Travel Tips

While researching and preparing for Around The World 1999 we spent lots of time searching for advice and information. Subjects include tips on roads, driving, preparations, vehicle shipping, carnets, gear, fuel, staying healthy, web site hosting, travelogue writing. And such so I have put together these links. We are also here to help you with advice for your travels so contact us.

Cost Breakdown

Driving in a Foreign Country

Gear Selection

Developing a Travelogue web site

Connecting To The Internet While On The Road

Health and Medicine

Vehicle Maintenance

Book References

Before You Go

A Review of the Tour Companies We Hired

Cost breakdown

How much did it cost, you ask? That's a good question. It's a bit difficult to assess at this point but eventually we will provide an itemized list so the next traveler can run the loop cheaper.


Driving in a Foreign Country

No matter where you are, always always remember to drive defensively. For example, when youıre traveling through an intersection, check it out as you approach. Looking to the left and right as you approach might allow you to spot a vehicle, ignorantly blazing through the intersection, about to T-bone your vehicle. And remember the old advice from drivers training; Cover your horn. Be ready to go with the horn at any moment. If youıre vehicle has a wimpy sounding horn, replace it with something loud!

It takes concentration
Itıs crazy out there but if youıre like me and Todd youıll actually miss the craziness when you leave. The amount of weaving in and out of traffic becomes almost fluid. Cutting in front of someone to merge into traffic is generally accepted but be polite about it. And depending on where you are, driving on the shoulder (if one exists) might even be OK. One nice thing, unlike driving in the US and Europe, people donıt get mad unless you do something stupid. Slow, fluid movements are they key. Jerky, fast lane changes are not advised. No need to be offensive either. Defensive driving is the key. Accept that your vehicleıs personal space will frequently be invaded. That is, the space around your vehicle is available for anyone to inhabit. Sometimes the distance can be measured in centimeters so Iıll reiterate, no jerky movements. But donıt be in a rush to "do as the Romans." Remember, you are sharing the road with skilled experts whose instincts have developed over many years of offensive driving. When describing the truck drivers in Pakistan, Don Jones said, " They will pull out in front of you and run you off of the road." Then he put it in terms I could understand and said, "They are every bit as cunning as a Software Engineer." It took an incredible amount of concentration to drive in China, Nepal, India, and Pakistan. There are so many things on the road to avoid, just listen to the roads described in our October 21st journal report .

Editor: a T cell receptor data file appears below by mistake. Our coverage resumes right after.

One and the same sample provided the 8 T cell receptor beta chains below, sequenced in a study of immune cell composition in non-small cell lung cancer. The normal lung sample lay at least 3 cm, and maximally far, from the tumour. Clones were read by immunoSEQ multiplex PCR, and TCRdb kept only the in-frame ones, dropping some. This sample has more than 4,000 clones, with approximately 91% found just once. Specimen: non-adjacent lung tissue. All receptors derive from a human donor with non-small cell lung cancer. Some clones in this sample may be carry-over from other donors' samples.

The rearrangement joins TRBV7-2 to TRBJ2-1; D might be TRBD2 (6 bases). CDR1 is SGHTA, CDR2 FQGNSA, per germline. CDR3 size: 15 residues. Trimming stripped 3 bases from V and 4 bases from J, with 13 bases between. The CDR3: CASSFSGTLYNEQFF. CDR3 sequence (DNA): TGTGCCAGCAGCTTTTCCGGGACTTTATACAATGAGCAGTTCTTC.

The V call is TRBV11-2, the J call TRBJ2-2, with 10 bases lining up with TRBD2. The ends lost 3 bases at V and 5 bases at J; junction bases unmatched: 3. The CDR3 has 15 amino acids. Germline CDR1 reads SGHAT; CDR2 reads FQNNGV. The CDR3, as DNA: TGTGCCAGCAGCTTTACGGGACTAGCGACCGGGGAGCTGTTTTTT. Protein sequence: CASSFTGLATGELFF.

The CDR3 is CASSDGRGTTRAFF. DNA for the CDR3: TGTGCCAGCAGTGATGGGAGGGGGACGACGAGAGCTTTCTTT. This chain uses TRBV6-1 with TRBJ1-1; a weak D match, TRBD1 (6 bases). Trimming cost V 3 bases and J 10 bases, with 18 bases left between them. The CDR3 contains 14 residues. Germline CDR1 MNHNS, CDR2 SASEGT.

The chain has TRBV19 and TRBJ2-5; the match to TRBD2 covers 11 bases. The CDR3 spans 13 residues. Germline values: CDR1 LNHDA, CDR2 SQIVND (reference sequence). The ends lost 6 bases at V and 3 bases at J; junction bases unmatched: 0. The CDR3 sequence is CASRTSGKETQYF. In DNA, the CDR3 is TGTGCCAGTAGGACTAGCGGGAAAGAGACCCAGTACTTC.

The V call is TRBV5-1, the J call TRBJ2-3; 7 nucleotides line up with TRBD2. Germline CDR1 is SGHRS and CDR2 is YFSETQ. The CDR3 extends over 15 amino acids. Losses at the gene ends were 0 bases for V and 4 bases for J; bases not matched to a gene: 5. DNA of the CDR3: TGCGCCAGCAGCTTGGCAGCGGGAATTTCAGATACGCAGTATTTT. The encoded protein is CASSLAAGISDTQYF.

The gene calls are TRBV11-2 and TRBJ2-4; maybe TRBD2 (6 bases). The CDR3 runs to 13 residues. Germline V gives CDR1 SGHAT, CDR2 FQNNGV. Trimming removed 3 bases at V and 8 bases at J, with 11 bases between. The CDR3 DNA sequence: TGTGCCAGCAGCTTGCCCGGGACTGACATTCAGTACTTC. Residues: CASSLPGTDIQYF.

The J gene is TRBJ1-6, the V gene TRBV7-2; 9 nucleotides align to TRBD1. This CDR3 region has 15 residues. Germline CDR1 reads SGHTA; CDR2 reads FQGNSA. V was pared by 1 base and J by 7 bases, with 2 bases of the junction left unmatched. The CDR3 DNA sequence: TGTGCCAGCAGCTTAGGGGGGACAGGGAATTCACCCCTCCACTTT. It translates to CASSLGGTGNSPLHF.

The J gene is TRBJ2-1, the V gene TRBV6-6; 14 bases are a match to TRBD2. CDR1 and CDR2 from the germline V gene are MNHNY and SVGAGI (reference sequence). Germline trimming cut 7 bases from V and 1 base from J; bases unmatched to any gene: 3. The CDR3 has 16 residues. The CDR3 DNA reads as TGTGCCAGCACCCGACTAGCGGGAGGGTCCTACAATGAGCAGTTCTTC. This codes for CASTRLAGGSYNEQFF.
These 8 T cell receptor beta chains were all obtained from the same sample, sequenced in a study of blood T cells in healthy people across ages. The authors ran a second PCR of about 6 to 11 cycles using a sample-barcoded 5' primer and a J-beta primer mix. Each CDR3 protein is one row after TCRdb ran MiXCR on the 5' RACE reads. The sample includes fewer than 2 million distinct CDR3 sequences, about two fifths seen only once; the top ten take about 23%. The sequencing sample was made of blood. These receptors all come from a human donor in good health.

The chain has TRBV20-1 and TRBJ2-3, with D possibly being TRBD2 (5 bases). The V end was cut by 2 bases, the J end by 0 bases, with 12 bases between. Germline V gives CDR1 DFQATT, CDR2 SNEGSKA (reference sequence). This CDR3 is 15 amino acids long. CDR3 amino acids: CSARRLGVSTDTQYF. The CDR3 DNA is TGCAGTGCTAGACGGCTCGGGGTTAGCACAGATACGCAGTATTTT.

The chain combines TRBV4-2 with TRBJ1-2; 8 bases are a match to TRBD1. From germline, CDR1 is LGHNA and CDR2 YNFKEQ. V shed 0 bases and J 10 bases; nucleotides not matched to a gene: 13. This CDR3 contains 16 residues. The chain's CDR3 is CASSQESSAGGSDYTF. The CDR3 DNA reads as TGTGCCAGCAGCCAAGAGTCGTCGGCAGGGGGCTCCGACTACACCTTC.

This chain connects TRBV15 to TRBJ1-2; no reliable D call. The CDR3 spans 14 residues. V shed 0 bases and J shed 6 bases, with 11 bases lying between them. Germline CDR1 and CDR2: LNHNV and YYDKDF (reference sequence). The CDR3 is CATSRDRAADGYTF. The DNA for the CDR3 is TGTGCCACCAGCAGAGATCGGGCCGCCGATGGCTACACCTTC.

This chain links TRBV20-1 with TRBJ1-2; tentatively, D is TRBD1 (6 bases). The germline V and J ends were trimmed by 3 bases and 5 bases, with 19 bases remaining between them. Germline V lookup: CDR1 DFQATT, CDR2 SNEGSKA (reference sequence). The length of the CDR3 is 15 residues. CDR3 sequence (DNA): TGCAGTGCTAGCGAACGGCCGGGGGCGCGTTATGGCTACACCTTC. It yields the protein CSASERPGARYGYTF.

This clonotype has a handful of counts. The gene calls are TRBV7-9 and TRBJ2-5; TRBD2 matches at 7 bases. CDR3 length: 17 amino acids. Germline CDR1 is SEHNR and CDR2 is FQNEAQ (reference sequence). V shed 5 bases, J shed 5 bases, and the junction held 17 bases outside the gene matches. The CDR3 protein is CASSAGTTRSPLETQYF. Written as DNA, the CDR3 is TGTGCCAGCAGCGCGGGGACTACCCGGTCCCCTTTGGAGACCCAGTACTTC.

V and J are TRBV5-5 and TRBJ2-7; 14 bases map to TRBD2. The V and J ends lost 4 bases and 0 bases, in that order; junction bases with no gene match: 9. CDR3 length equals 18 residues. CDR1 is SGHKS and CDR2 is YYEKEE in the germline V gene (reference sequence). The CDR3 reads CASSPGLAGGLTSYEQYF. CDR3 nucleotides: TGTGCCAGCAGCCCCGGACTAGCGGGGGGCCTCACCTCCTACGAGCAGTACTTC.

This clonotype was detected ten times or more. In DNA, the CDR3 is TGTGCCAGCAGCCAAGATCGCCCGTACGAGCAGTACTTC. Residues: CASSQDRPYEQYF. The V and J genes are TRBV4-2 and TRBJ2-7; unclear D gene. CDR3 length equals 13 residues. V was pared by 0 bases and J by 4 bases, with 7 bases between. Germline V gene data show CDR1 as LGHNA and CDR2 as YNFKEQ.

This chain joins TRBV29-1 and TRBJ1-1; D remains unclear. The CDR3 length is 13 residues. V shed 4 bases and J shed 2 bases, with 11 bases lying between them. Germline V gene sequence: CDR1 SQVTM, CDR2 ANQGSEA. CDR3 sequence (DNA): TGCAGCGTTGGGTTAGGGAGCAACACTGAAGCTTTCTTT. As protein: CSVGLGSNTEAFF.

At first
Weıre not talking Interstate 80 where you set cruise control at 75

Most travel books contain driving tips. They vary from country to country. The Lonely Planet book for Pakistan had a section entitled, Driving in Pakistan that explained some invaluable norms of travel for this country. And speaking of norms of travel, realize that differently places have different conventions and gestures that you might want to follow. For example, in Mexico, a vehicle wishing to pass another will signal a left turn. The vehicle being passed then signals to the left if the road ahead is clear for the passing vehicle or to the right if it is not clear. Hereıs a really strange convention. Oncoming vehicles (trucks mostly) will signal a left-turn when they think it is safe for you to pass. Use your best judgment when trusting such conventions and donıt try them out unless driving conditions and weather are safe. I have been passed by a semi-truck at night, rounding an uphill corner, in the rain so donıt presume other drivers are good ones. Drive defensively.

When you put a vehicle in revers, try to back up only as far as you have to. Youıd be surprised how many accidents occur where a vehicle backs up into another vehicle (usually parked) or a pedestrian. It makes sense really. After all, we spend most of our time behind the wheel going forward. We donıtı drive backward very often and when we do, everything is backwards. This is unusual advice I know but a lot of fender benders occur when one vehicle is backing in reverse.


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